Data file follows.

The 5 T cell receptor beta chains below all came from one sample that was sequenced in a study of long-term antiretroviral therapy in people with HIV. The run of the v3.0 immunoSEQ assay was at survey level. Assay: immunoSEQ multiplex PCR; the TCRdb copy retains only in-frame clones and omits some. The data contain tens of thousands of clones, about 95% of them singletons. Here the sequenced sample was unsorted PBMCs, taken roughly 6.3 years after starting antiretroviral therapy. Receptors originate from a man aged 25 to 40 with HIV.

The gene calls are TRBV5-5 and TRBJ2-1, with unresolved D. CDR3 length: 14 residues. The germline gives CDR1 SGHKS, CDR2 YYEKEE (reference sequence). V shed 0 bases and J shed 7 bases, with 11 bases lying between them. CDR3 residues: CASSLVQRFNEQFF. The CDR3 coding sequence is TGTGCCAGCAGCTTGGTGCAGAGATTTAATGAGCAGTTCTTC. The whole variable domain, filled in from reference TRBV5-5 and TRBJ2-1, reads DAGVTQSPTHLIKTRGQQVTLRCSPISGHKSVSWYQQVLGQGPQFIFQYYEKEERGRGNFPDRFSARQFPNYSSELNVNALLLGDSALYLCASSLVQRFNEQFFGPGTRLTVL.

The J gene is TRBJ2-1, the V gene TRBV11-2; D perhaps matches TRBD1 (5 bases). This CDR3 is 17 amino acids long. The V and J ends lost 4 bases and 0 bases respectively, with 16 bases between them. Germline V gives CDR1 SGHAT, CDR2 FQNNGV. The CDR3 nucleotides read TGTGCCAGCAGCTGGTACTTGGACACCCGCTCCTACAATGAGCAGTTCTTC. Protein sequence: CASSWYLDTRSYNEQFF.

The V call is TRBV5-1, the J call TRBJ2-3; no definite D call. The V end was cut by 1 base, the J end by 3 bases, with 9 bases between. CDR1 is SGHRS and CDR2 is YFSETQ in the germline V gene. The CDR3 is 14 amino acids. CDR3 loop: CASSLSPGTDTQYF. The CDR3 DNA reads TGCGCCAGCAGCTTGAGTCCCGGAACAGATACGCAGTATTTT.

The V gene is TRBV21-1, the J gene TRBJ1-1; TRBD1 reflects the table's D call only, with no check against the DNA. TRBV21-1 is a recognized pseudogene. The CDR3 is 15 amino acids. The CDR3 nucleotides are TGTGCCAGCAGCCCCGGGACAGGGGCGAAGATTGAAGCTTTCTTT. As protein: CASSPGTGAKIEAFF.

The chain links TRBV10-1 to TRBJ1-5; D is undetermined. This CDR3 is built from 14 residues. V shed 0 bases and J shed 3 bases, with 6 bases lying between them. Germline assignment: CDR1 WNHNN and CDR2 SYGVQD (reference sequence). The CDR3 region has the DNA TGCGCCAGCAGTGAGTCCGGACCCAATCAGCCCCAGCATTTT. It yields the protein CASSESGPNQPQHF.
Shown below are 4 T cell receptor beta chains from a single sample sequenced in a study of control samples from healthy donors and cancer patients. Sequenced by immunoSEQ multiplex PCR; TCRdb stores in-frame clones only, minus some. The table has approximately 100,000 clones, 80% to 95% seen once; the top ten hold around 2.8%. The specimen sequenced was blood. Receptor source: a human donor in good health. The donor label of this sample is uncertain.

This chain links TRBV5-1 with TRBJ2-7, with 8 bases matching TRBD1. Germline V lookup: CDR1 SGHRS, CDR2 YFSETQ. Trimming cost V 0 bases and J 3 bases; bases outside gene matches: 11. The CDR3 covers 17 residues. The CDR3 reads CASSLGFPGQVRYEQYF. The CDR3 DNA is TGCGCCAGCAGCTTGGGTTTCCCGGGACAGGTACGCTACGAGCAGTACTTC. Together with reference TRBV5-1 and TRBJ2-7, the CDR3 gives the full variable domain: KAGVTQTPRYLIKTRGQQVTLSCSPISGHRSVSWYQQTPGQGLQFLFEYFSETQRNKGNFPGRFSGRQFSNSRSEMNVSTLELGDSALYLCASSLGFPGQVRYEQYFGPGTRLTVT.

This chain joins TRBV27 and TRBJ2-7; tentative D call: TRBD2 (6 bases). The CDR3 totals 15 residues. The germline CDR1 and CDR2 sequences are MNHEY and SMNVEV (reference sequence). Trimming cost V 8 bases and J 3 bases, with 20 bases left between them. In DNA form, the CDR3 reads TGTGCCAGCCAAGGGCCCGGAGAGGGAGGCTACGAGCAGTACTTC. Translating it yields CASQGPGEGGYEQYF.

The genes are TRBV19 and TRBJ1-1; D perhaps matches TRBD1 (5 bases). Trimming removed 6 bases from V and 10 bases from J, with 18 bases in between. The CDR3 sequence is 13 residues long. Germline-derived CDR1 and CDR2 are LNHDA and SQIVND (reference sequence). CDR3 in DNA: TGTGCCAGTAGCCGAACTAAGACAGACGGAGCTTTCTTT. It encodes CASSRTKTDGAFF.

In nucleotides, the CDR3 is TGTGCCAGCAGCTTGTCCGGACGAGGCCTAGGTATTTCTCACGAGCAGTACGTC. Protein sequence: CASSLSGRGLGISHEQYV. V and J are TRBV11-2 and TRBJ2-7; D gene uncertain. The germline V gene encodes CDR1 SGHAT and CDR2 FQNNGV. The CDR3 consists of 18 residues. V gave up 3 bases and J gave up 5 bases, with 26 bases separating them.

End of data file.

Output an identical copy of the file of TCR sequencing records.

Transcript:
The 5 T cell receptor beta chains below all came from one sample that was sequenced in a study of long-term antiretroviral therapy in people with HIV. The run of the v3.0 immunoSEQ assay was at survey level. Assay: immunoSEQ multiplex PCR; the TCRdb copy retains only in-frame clones and omits some. The data contain tens of thousands of clones, about 95% of them singletons. Here the sequenced sample was unsorted PBMCs, taken roughly 6.3 years after starting antiretroviral therapy. Receptors originate from a man aged 25 to 40 with HIV.

The gene calls are TRBV5-5 and TRBJ2-1, with unresolved D. CDR3 length: 14 residues. The germline gives CDR1 SGHKS, CDR2 YYEKEE (reference sequence). V shed 0 bases and J shed 7 bases, with 11 bases lying between them. CDR3 residues: CASSLVQRFNEQFF. The CDR3 coding sequence is TGTGCCAGCAGCTTGGTGCAGAGATTTAATGAGCAGTTCTTC. The whole variable domain, filled in from reference TRBV5-5 and TRBJ2-1, reads DAGVTQSPTHLIKTRGQQVTLRCSPISGHKSVSWYQQVLGQGPQFIFQYYEKEERGRGNFPDRFSARQFPNYSSELNVNALLLGDSALYLCASSLVQRFNEQFFGPGTRLTVL.

The J gene is TRBJ2-1, the V gene TRBV11-2; D perhaps matches TRBD1 (5 bases). This CDR3 is 17 amino acids long. The V and J ends lost 4 bases and 0 bases respectively, with 16 bases between them. Germline V gives CDR1 SGHAT, CDR2 FQNNGV. The CDR3 nucleotides read TGTGCCAGCAGCTGGTACTTGGACACCCGCTCCTACAATGAGCAGTTCTTC. Protein sequence: CASSWYLDTRSYNEQFF.

The V call is TRBV5-1, the J call TRBJ2-3; no definite D call. The V end was cut by 1 base, the J end by 3 bases, with 9 bases between. CDR1 is SGHRS and CDR2 is YFSETQ in the germline V gene. The CDR3 is 14 amino acids. CDR3 loop: CASSLSPGTDTQYF. The CDR3 DNA reads TGCGCCAGCAGCTTGAGTCCCGGAACAGATACGCAGTATTTT.

The V gene is TRBV21-1, the J gene TRBJ1-1; TRBD1 reflects the table's D call only, with no check against the DNA. TRBV21-1 is a recognized pseudogene. The CDR3 is 15 amino acids. The CDR3 nucleotides are TGTGCCAGCAGCCCCGGGACAGGGGCGAAGATTGAAGCTTTCTTT. As protein: CASSPGTGAKIEAFF.

The chain links TRBV10-1 to TRBJ1-5; D is undetermined. This CDR3 is built from 14 residues. V shed 0 bases and J shed 3 bases, with 6 bases lying between them. Germline assignment: CDR1 WNHNN and CDR2 SYGVQD (reference sequence). The CDR3 region has the DNA TGCGCCAGCAGTGAGTCCGGACCCAATCAGCCCCAGCATTTT. It yields the protein CASSESGPNQPQHF.
Shown below are 4 T cell receptor beta chains from a single sample sequenced in a study of control samples from healthy donors and cancer patients. Sequenced by immunoSEQ multiplex PCR; TCRdb stores in-frame clones only, minus some. The table has approximately 100,000 clones, 80% to 95% seen once; the top ten hold around 2.8%. The specimen sequenced was blood. Receptor source: a human donor in good health. The donor label of this sample is uncertain.

This chain links TRBV5-1 with TRBJ2-7, with 8 bases matching TRBD1. Germline V lookup: CDR1 SGHRS, CDR2 YFSETQ. Trimming cost V 0 bases and J 3 bases; bases outside gene matches: 11. The CDR3 covers 17 residues. The CDR3 reads CASSLGFPGQVRYEQYF. The CDR3 DNA is TGCGCCAGCAGCTTGGGTTTCCCGGGACAGGTACGCTACGAGCAGTACTTC. Together with reference TRBV5-1 and TRBJ2-7, the CDR3 gives the full variable domain: KAGVTQTPRYLIKTRGQQVTLSCSPISGHRSVSWYQQTPGQGLQFLFEYFSETQRNKGNFPGRFSGRQFSNSRSEMNVSTLELGDSALYLCASSLGFPGQVRYEQYFGPGTRLTVT.

This chain joins TRBV27 and TRBJ2-7; tentative D call: TRBD2 (6 bases). The CDR3 totals 15 residues. The germline CDR1 and CDR2 sequences are MNHEY and SMNVEV (reference sequence). Trimming cost V 8 bases and J 3 bases, with 20 bases left between them. In DNA form, the CDR3 reads TGTGCCAGCCAAGGGCCCGGAGAGGGAGGCTACGAGCAGTACTTC. Translating it yields CASQGPGEGGYEQYF.

The genes are TRBV19 and TRBJ1-1; D perhaps matches TRBD1 (5 bases). Trimming removed 6 bases from V and 10 bases from J, with 18 bases in between. The CDR3 sequence is 13 residues long. Germline-derived CDR1 and CDR2 are LNHDA and SQIVND (reference sequence). CDR3 in DNA: TGTGCCAGTAGCCGAACTAAGACAGACGGAGCTTTCTTT. It encodes CASSRTKTDGAFF.

In nucleotides, the CDR3 is TGTGCCAGCAGCTTGTCCGGACGAGGCCTAGGTATTTCTCACGAGCAGTACGTC. Protein sequence: CASSLSGRGLGISHEQYV. V and J are TRBV11-2 and TRBJ2-7; D gene uncertain. The germline V gene encodes CDR1 SGHAT and CDR2 FQNNGV. The CDR3 consists of 18 residues. V gave up 3 bases and J gave up 5 bases, with 26 bases separating them.